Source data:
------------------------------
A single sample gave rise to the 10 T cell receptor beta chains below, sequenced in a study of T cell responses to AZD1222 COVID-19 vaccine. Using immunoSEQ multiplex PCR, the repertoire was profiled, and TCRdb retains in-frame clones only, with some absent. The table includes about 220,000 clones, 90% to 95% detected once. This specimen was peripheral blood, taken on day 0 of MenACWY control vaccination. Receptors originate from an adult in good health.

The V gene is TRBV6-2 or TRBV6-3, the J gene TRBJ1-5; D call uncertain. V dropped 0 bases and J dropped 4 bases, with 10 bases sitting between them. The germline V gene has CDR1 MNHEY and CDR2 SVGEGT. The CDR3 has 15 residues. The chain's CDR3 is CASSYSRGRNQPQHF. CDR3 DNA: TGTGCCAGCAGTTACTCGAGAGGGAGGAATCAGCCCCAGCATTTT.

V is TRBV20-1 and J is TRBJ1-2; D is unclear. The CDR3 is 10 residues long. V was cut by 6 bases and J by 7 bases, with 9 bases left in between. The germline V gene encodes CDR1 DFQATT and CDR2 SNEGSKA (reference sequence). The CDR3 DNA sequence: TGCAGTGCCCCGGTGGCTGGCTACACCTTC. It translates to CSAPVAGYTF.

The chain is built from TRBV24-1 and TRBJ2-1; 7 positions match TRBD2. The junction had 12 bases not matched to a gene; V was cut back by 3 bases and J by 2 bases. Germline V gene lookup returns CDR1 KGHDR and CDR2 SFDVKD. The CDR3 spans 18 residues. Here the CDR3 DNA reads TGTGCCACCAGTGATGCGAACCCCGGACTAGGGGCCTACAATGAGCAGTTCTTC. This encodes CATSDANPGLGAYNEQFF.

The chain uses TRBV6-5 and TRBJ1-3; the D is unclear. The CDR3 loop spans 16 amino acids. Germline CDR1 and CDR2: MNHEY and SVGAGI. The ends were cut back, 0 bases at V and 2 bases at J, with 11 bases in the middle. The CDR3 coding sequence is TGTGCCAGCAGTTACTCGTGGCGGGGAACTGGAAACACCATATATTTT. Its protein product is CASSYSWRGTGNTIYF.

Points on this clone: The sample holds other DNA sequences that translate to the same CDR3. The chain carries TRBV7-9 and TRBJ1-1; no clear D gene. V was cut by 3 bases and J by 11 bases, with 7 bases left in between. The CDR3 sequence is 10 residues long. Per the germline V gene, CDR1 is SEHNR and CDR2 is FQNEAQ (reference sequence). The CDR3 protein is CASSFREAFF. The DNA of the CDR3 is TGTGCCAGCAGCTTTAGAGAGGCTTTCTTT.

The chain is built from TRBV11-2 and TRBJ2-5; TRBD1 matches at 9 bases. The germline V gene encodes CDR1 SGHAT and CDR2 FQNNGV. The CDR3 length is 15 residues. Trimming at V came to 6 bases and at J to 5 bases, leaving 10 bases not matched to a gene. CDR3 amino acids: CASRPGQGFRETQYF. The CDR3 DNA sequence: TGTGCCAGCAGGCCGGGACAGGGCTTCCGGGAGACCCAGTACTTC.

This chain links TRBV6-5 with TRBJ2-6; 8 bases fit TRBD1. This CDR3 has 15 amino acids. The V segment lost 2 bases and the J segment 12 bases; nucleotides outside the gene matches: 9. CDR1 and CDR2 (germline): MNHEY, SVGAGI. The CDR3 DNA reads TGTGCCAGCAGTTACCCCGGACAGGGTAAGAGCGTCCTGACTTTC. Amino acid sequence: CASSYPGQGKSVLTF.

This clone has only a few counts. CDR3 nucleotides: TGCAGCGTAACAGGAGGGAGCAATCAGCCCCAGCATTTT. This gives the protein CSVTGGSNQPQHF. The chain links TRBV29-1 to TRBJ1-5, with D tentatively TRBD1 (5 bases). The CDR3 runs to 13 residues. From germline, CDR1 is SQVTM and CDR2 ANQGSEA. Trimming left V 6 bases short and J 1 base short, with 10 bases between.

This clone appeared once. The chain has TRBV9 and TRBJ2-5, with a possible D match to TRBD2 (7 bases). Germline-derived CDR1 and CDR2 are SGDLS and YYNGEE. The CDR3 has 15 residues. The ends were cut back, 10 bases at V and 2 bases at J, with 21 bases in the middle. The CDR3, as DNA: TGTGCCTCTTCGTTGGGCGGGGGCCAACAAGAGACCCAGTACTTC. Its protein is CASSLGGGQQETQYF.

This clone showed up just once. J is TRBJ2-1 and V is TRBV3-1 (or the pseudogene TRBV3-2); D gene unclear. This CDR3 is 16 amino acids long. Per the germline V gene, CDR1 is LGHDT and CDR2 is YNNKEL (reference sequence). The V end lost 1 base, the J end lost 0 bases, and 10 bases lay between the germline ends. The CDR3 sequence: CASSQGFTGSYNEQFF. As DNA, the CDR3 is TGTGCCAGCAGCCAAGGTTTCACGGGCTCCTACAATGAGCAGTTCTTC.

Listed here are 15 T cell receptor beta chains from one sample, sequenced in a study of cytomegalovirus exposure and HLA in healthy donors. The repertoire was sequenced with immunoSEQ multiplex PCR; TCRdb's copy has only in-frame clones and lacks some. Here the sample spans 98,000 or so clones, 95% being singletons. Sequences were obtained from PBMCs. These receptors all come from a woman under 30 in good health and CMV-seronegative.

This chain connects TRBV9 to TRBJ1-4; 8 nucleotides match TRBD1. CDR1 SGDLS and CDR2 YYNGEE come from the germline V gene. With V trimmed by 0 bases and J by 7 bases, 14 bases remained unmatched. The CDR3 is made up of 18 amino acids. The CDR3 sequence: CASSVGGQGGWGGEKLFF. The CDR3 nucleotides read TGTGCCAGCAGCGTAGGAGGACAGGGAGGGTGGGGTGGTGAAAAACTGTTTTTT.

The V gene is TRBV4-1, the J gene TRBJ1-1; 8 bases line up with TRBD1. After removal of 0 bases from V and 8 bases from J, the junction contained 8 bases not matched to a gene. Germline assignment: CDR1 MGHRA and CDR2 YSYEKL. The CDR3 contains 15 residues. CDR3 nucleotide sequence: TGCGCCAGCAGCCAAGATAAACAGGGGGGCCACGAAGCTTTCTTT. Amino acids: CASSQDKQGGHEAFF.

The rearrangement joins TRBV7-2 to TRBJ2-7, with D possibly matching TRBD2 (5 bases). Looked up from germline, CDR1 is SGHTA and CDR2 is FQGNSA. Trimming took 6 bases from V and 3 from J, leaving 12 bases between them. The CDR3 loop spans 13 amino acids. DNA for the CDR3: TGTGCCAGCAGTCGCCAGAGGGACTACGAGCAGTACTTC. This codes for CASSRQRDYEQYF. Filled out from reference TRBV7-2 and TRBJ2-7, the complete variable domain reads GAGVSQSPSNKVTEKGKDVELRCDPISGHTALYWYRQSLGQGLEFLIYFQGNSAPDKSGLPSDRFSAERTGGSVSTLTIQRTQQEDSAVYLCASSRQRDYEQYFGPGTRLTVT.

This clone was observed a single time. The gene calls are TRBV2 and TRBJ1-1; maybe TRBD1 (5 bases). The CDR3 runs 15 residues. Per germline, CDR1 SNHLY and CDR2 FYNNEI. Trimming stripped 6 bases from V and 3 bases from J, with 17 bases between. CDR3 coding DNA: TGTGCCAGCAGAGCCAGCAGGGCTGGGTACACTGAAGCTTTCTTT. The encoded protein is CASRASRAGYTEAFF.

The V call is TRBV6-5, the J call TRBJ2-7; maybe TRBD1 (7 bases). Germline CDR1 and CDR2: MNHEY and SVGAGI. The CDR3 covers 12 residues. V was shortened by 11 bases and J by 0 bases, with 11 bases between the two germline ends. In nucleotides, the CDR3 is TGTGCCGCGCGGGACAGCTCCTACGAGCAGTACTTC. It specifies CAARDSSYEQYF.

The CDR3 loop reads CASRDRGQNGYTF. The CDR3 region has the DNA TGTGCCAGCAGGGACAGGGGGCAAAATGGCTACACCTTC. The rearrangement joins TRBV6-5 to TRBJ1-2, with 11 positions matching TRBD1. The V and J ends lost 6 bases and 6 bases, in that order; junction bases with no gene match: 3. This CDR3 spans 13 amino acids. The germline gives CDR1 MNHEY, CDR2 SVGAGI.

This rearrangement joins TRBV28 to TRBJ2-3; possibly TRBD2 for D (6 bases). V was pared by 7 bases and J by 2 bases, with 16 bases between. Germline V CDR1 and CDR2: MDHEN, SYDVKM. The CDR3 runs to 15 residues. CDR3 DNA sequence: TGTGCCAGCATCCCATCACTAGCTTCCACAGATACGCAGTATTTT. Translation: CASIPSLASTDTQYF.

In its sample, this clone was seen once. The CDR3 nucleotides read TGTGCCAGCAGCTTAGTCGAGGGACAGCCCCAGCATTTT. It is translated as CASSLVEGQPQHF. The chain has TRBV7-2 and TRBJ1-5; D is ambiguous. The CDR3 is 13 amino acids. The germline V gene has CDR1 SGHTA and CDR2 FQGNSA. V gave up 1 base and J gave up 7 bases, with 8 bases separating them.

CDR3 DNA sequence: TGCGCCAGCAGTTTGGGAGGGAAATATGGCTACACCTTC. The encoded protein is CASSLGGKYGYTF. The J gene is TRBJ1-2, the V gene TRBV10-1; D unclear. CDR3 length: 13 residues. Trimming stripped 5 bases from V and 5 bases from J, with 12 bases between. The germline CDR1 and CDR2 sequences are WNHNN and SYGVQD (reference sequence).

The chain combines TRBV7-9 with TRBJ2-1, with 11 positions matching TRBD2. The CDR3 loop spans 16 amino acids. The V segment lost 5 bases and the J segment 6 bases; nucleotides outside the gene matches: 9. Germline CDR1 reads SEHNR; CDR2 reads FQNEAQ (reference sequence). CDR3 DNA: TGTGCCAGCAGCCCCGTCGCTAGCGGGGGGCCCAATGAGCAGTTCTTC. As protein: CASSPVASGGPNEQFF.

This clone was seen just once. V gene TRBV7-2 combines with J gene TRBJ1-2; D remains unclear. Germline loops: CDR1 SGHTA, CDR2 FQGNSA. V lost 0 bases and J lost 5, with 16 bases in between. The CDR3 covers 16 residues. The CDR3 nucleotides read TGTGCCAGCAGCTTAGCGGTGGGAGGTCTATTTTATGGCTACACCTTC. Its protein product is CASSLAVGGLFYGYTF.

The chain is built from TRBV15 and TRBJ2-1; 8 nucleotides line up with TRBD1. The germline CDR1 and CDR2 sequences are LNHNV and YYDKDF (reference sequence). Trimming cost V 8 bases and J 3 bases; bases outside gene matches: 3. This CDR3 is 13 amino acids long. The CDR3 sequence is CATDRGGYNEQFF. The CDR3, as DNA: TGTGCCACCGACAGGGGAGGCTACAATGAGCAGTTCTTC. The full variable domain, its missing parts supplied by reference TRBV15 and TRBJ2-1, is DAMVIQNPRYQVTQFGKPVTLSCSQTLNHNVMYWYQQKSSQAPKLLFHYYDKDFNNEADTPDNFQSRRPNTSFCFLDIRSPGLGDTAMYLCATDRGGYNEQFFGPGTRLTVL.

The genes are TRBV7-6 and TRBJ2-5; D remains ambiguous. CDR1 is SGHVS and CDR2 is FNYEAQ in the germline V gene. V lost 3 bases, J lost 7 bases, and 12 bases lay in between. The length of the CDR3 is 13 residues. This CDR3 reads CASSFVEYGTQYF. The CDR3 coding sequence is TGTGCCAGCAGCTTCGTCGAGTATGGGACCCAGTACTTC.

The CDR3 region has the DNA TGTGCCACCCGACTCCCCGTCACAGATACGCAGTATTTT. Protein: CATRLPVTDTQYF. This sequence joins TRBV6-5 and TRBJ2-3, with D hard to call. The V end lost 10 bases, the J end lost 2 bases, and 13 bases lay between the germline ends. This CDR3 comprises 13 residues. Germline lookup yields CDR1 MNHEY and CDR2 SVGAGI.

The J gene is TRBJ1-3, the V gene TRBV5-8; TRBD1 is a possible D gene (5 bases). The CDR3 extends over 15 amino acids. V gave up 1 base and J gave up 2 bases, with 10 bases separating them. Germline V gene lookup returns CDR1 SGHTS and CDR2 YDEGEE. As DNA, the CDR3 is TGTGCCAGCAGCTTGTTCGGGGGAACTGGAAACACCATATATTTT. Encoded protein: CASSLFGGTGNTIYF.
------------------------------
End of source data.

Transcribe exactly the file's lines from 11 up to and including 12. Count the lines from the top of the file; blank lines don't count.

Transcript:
This clone showed up just once. J is TRBJ2-1 and V is TRBV3-1 (or the pseudogene TRBV3-2); D gene unclear. This CDR3 is 16 amino acids long. Per the germline V gene, CDR1 is LGHDT and CDR2 is YNNKEL (reference sequence). The V end lost 1 base, the J end lost 0 bases, and 10 bases lay between the germline ends. The CDR3 sequence: CASSQGFTGSYNEQFF. As DNA, the CDR3 is TGTGCCAGCAGCCAAGGTTTCACGGGCTCCTACAATGAGCAGTTCTTC.

Listed here are 15 T cell receptor beta chains from one sample, sequenced in a study of cytomegalovirus exposure and HLA in healthy donors. The repertoire was sequenced with immunoSEQ multiplex PCR; TCRdb's copy has only in-frame clones and lacks some. Here the sample spans 98,000 or so clones, 95% being singletons. Sequences were obtained from PBMCs. These receptors all come from a woman under 30 in good health and CMV-seronegative.